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When I think of Berkshire Hathaway , I think of a company with honest management, led by a top-notch capital allocator -- someone who makes smart and calculated decisions with investors' money.
Finding great capital allocators is hard, but for good reason: The very best make their shareholders obscenely rich over time. Buffett took Berkshire from an $11.50 stock in 1962 to a $215,000 stock as of early 2015.
With these points in mind, let's look at two companies exhibiting the same traits that made Berkshire great.
A true contrarian
Howard Marks is one of the best investors to ever live. Not surprising, then, that the company he runs, Oaktree Capital , has been one of the best-ever distressed debt managers in the world. Its distressed debt funds have racked up average annual returns of more than 20% over time.
Unlike Berkshire, Oaktree makes most of its money by managing other people's money. The asset management firm specializes in distressed debt, but has its hand in a variety of alternative funds, including convertible bond and real estate funds. All in all, it earns lucrative management and incentive fees on more than $91 billion of investor capital.
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Sure, Oaktree isn't exactly Berkshire Hathaway. But that's a feature, not a bug. Managing other people's money scales much faster than managing your own. In the last 10 years alone, its assets under management have more than tripled. Most importantly, its reputation as a world-class asset manager has enabled it to raise billions of dollars of new capital even in the deepest downturns. As investors fled the financial markets during the Great Recession, Oaktree tapped into its brand name to raise $25 billion in new funds with the snap of its fingers in 2008 and 2009.
Given the firm's impressive record under an excellent capital allocator, and a favorable reputation crafted over its 20-year history, it's my opinion that Oaktree can continue producing results for shareholders for years to come. There is a lot to like about the asset-light and easily scalable model of investing other people's money, particularly when you get a legendary investor on top.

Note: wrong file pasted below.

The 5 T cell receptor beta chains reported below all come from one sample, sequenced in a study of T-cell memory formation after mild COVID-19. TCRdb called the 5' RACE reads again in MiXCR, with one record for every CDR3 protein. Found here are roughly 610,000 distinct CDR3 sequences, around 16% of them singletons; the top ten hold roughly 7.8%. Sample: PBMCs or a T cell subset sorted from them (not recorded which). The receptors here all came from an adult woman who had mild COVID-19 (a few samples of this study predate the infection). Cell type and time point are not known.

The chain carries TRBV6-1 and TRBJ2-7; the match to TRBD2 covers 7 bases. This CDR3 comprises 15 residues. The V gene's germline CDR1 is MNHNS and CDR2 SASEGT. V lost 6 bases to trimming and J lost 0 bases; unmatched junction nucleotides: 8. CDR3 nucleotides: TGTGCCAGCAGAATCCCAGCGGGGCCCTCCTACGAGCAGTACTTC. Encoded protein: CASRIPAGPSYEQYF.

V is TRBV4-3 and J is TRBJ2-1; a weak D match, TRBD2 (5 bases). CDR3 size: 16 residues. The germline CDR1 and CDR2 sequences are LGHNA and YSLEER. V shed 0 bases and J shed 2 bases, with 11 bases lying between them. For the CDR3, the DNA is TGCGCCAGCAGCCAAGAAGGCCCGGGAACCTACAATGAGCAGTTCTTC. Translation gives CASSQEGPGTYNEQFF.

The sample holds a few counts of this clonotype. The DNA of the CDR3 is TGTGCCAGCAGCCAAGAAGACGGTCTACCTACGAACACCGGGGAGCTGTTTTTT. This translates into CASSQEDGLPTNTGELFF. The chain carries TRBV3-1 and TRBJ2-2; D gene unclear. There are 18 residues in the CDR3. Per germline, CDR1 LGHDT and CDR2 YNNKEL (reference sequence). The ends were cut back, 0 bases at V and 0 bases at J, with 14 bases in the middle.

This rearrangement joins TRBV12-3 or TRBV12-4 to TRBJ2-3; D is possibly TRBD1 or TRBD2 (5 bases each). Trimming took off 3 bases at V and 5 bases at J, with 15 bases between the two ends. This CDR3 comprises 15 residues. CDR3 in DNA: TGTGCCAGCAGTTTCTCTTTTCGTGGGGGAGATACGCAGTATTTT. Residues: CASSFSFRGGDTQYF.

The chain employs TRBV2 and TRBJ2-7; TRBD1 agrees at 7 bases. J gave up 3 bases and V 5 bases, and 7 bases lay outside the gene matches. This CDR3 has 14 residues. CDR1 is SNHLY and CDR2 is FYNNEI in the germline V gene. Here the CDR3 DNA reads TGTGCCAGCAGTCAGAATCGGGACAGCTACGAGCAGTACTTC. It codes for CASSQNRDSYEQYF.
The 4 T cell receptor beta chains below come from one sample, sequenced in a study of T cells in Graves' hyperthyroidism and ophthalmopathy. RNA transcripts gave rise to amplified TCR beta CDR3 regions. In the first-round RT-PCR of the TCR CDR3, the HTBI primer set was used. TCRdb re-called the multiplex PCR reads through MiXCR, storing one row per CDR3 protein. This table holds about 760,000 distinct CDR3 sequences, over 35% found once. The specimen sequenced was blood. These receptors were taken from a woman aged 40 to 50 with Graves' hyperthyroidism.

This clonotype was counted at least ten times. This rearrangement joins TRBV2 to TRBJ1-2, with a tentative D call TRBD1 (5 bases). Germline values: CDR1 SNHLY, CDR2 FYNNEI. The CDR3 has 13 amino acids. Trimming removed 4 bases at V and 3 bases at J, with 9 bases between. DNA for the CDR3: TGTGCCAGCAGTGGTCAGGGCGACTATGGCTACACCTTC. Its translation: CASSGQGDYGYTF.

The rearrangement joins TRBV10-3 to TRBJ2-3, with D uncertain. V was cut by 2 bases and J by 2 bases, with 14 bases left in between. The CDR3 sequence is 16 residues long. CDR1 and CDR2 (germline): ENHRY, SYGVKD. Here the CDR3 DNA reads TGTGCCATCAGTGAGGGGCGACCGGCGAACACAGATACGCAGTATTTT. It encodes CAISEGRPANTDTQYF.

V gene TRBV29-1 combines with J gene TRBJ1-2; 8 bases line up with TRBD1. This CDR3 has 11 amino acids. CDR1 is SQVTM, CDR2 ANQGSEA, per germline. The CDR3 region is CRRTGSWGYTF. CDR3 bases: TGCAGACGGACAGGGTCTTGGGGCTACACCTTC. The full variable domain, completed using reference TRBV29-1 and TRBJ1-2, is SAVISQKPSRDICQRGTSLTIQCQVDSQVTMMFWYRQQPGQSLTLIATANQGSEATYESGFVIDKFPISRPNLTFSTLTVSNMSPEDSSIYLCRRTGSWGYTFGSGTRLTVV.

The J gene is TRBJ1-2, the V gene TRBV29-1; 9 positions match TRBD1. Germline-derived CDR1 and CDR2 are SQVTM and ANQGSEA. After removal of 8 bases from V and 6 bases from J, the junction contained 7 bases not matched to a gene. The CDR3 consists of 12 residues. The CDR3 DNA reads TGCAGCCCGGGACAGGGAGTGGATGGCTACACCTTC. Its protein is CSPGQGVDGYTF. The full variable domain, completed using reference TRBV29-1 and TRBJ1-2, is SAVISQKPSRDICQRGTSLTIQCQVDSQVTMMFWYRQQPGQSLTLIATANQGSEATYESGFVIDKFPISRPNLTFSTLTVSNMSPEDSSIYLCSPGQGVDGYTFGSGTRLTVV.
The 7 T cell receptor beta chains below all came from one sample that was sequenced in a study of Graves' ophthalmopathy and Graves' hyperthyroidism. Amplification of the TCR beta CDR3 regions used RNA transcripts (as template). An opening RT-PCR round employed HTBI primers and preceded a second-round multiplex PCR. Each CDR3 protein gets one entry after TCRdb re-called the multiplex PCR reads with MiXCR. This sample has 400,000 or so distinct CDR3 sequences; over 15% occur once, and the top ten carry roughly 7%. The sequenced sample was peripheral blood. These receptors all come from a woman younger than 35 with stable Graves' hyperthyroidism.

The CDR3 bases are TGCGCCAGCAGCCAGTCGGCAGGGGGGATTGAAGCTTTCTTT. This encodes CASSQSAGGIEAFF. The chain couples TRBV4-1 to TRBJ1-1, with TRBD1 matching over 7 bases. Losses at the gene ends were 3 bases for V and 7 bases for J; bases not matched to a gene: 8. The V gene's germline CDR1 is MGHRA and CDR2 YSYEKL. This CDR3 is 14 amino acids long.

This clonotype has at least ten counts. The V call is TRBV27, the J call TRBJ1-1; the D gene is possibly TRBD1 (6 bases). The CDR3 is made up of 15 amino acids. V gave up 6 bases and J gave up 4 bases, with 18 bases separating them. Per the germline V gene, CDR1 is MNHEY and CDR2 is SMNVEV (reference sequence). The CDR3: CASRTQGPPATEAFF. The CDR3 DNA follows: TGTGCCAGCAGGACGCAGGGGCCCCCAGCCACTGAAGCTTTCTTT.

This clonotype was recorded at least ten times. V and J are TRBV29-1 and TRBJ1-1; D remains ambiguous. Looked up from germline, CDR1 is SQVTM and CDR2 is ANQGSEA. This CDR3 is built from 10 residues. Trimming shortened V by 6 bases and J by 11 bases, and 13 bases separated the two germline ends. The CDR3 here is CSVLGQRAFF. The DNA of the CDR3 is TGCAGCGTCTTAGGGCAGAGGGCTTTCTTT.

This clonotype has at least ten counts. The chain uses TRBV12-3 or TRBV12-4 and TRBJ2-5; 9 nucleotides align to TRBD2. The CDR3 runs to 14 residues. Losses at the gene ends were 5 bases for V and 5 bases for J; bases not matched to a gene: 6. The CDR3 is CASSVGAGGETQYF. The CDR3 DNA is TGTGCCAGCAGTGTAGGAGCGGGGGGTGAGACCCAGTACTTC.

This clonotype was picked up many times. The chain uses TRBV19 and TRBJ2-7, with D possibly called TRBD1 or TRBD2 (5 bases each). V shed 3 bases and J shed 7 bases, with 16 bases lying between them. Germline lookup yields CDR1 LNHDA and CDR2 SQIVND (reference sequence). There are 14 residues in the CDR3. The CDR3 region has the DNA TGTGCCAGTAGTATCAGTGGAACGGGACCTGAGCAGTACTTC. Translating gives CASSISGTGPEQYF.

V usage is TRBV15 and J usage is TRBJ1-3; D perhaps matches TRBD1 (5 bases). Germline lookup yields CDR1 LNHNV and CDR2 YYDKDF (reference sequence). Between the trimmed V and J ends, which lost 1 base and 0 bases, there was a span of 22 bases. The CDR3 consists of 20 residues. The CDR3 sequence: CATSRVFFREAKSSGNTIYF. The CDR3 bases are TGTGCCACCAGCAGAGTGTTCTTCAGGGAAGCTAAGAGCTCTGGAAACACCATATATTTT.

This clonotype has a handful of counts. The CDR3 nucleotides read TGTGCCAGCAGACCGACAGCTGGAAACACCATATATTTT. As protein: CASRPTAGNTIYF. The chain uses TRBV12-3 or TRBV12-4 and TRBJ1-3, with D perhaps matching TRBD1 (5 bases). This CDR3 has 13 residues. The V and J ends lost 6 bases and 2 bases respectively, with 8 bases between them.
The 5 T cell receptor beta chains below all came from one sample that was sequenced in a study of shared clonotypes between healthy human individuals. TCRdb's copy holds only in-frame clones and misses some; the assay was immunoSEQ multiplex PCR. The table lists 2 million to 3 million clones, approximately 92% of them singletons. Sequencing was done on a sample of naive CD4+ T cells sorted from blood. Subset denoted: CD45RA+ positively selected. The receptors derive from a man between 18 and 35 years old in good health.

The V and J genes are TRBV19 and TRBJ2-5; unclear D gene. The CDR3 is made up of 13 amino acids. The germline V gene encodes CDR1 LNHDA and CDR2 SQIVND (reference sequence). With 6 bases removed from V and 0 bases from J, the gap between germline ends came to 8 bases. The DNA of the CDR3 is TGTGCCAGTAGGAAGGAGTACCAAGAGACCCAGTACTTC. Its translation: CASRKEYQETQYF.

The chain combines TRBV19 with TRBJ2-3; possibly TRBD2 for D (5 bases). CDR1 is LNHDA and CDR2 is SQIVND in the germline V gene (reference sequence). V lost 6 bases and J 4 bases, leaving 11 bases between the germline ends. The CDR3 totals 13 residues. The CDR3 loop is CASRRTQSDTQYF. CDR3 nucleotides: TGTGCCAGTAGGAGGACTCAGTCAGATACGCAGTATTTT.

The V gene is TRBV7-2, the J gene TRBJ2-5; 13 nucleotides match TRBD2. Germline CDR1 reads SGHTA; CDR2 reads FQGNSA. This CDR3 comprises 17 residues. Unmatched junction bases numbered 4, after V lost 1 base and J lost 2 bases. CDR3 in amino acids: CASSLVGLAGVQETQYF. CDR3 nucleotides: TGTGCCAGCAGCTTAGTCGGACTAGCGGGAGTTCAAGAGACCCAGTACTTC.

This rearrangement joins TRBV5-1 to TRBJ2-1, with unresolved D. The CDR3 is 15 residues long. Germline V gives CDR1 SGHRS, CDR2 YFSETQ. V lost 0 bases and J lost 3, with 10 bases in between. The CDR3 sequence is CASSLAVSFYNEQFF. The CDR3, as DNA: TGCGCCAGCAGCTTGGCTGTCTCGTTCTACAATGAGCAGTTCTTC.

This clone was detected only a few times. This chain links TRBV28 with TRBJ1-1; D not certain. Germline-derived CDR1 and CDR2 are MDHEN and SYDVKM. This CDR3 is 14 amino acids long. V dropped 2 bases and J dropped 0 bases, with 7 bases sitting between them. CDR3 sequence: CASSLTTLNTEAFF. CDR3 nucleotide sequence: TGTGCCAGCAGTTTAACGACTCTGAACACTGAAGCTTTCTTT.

The baby Berkshire
Where others have mimicked Berkshire Hathaway, Markel Insurance may be a carbon copy. Markel has all the elements that made Berkshire great: A roster of profitable insurance lines, a smart capital allocator, and an investment framework built on buying and holding high-quality companies forever. If you believe in the Buffett model, this is probably your best bet.
Markel's story starts in insurance, where the company has proven its mettle as a risk manager. Its specialty insurance lines (which insure things like wedding cancellations and bicycle accidents) have helped it generate consistent underwriting profits over its history. Its combined ratio has averaged 95% over the last 10 years. That is, for every dollar earned in premiums, Markel paid out roughly $0.95 in insurance losses and operating costs. The net effect is that, like Berkshire, Markel basically gets paid to borrow money -- money it then invests for a profit.
This consistent profitability in insurance allows it to think for the long-term in its investment portfolio, which has a bias toward stocks over bonds. Chief Investment Officer Tom Gaynor has reigned over a stock portfolio that has beaten the S&P 500 by an average of two percentage points per year over the last quarter century, an impressive achievement.
Markel is now taking its investing savvy into a new frontier: The private markets. Markel is on the hunt for companies it can buy outright and hold forever, similar to Berkshire's controlled companies. These investments will only further diversify its income sources and give it new avenues to seek the best returns. If insurance becomes unattractive, it can divert capital to its recently acquired residential homes businesses, its hardwood flooring company, or its retail data firm, just to name a few. This is almost directly out of the Warren Buffett playbook for running a great insurer.
Oaktree and Markel may lack a household name like Buffett or Berkshire, but they have one thing that Buffett doesn't: Plenty of room to grow. Relatively small in terms of market capitalization and market share, these two companies would definitely make my short list of the best Berkshire-like companies.
The article The Best Berkshire Hathaway-Like Companies originally appeared on Fool.com.
Jordan Wathen has no position in any stocks mentioned. The Motley Fool recommends Berkshire Hathaway, Markel, and Oaktree Capital. The Motley Fool owns shares of Berkshire Hathaway and Markel. Try any of our Foolish newsletter services free for 30 days. We Fools may not all hold the same opinions, but we all believe that considering a diverse range of insights makes us better investors. The Motley Fool has a disclosure policy.
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